Like many direct descendants of the Saudi Royal Family, Abdullah occupied various public roles before being considered as an heir to the throne. In his younger days, he had served in the military and became the Commander of the Saudi National Guard in 1963. Under him, the Saudi army developed into a capable military force.

Abdullah was later appointed as Saudi Arabia’s second Deputy Prime Minister by his half-brother and then-King Khalid. In 1982, Abdullah was appointed to the role of Crown Prince under King Fahd. While he officially remained as Crown Prince for the next 23 years, Abdullah became Saudi Arabia’s de-facto ruler in 1995 after the King suffered a major stroke and chose to delegate more power to his half-brother.

By the time Abdullah became King in 2005 he was already in his 80s. Even for a country where Kings are generally expected to ascend to the throne later in life, Abdullah was noticeably older than his predecessors when he became King. During his time on the throne, Abdullah outlived three of his heirs. Passing away in 2015 at the age of 90, King Abdullah also became the longest lived Saudi King in history.

#2. Emir Nawaf Al-Ahmad Al-Jaber Al-Sabah

As of this writing Emir Nawaf is the only person on this list who is still the ruler of his country. Ascending the throne at the age of 83, his heir is also the oldest Crown Prince in the world. Image: Wikimedia Commons

Like the Kings of Saudi Arabia, The Emir of Kuwait is a title passed among members of a single family. Every Emir belongs to the Al-Sabah dynasty and generally holds a number of prominent political positions before ascending to the position of Kuwait’s ruler and Head of State.

Unlike the other entries in this list, Emir Nawaf continues to be his country’s Head of State as he only ascended the throne in September 2020. Prior to becoming Emir, Nawaf has served as a Governor, Interior Minister, Defense Minister and Deputy Minister before becoming Crown Prince in 2006.

Serving as crown prince under his elder brother, Nawaf’s appointment broke with tradition as the positions of Emir and Crown Prince generally alternated between members of two separate branches of the Al-Sabah clan. Following his brother’s death in 2020, Emir Nawaf ascended the throne of Kuwait at the age of 83.

The oldest person to be appointed to the role, age has begun to catch-up to the senior royal. Having turned 85 in July 2022, Emir Nawaf continues to make appearances and fulfil various engagements but has noticeably begun delegating more power to his half-brother, Crown Prince Mishal. At 81, Mishal is also the oldest Crown Prince in the world today.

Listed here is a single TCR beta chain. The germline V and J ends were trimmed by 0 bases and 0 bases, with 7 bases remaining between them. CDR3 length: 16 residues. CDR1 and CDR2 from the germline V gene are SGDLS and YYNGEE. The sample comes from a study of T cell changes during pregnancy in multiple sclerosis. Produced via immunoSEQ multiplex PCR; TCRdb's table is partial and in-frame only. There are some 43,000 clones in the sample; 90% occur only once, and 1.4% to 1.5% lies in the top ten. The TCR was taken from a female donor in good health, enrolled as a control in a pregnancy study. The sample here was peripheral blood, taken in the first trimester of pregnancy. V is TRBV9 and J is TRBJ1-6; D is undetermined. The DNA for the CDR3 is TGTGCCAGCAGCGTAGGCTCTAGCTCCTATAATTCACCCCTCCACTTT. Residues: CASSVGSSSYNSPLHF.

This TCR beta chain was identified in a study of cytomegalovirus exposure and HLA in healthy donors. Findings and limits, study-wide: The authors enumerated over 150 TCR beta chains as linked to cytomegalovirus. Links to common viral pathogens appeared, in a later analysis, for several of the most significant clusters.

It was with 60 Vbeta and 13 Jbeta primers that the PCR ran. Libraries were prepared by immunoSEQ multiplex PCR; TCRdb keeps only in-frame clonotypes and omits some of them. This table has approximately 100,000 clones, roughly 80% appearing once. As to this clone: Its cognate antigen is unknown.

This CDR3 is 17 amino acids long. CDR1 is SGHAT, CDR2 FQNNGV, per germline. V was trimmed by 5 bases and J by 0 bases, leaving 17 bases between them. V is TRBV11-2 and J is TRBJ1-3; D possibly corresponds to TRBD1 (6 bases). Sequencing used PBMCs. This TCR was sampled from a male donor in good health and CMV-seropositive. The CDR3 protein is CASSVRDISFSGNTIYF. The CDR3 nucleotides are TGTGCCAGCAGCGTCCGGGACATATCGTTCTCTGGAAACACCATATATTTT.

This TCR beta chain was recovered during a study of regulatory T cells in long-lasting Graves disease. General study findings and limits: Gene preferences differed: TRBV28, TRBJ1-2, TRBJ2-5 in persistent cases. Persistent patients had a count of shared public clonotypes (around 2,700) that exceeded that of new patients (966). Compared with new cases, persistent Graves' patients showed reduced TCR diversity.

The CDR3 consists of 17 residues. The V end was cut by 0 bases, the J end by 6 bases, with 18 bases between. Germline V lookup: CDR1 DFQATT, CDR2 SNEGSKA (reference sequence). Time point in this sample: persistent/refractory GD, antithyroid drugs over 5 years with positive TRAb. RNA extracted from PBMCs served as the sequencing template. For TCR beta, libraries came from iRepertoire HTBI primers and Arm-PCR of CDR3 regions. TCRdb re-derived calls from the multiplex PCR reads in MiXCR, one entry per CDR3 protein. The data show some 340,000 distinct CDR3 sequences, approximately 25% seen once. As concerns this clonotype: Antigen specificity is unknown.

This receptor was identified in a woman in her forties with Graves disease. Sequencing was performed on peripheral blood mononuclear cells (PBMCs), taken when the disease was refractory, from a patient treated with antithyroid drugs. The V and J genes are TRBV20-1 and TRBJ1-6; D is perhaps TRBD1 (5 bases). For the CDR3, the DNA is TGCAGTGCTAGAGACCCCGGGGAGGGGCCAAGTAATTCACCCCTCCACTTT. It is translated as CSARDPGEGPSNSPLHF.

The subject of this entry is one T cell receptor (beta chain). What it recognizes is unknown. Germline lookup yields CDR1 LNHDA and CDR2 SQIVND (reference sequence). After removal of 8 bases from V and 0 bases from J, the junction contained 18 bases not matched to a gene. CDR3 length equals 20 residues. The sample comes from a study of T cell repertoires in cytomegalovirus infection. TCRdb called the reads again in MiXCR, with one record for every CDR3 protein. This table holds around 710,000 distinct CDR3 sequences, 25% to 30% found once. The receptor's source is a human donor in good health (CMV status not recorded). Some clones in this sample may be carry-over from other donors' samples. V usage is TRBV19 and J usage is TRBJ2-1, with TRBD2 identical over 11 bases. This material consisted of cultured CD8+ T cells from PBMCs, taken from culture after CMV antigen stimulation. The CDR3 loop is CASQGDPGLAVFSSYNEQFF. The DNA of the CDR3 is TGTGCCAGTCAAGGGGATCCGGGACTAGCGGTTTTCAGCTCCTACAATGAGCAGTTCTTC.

#1. Tuanku Abdul Halim

Having once ruled Malaysia before in the 70s, Sultan Abdul Halim was able to live through the extremely long period of time it takes to become King for a second time. Image: Wikimedia Commons

Malaysia’s monarchy is extremely unique as the country’s throne is shared between nine different Sultans. The Sultans who rule each of the country’s individual states, take turns and rule Malaysia as the Yang di-Pertuan Agong for a period of five years each.

A Sultan can become Malaysia’s King for a second time provided that every other Sultan has had a turn first. As this is generally a period of around 50 years, such a thing has only occurred once. In 2011, Sultan Abdul Halim became Malaysia’s only two-time King at the age of 84.

Ruling the Malaysian state of Kedah, Abdul Halim previously served as Malaysia’s King from 1970–1975. Relatively young during his first tenure, two of Abdul Halim’s successors had also died in office and pushed the cycle forward faster. Thus, 41 years after ascending the throne the first time, the now elderly ruler was able to serve a second term as Malaysia’s King.

As the Malaysian monarchy is largely ceremonial in function, Abdul Halim was a popular and non-controversial figure. Even in his old age, he was able to fully complete his second term and performed his duties seamlessly and seemingly without difficulty.

Shortly after his death in 2017 at the age of 89, it was revealed that the late king continued to work diligently despite suffering from various health issues and was able to conceal them well enough in order to effectively fulfil his responsibilities. This revelation only served to endear him further to his people. At the time of his death, Sultan Abdul Halim was also the second-longest living monarch in the world, behind Queen Elizabeth II.


About the Creator

Isa Nan

Written accounts of life, death and everything in between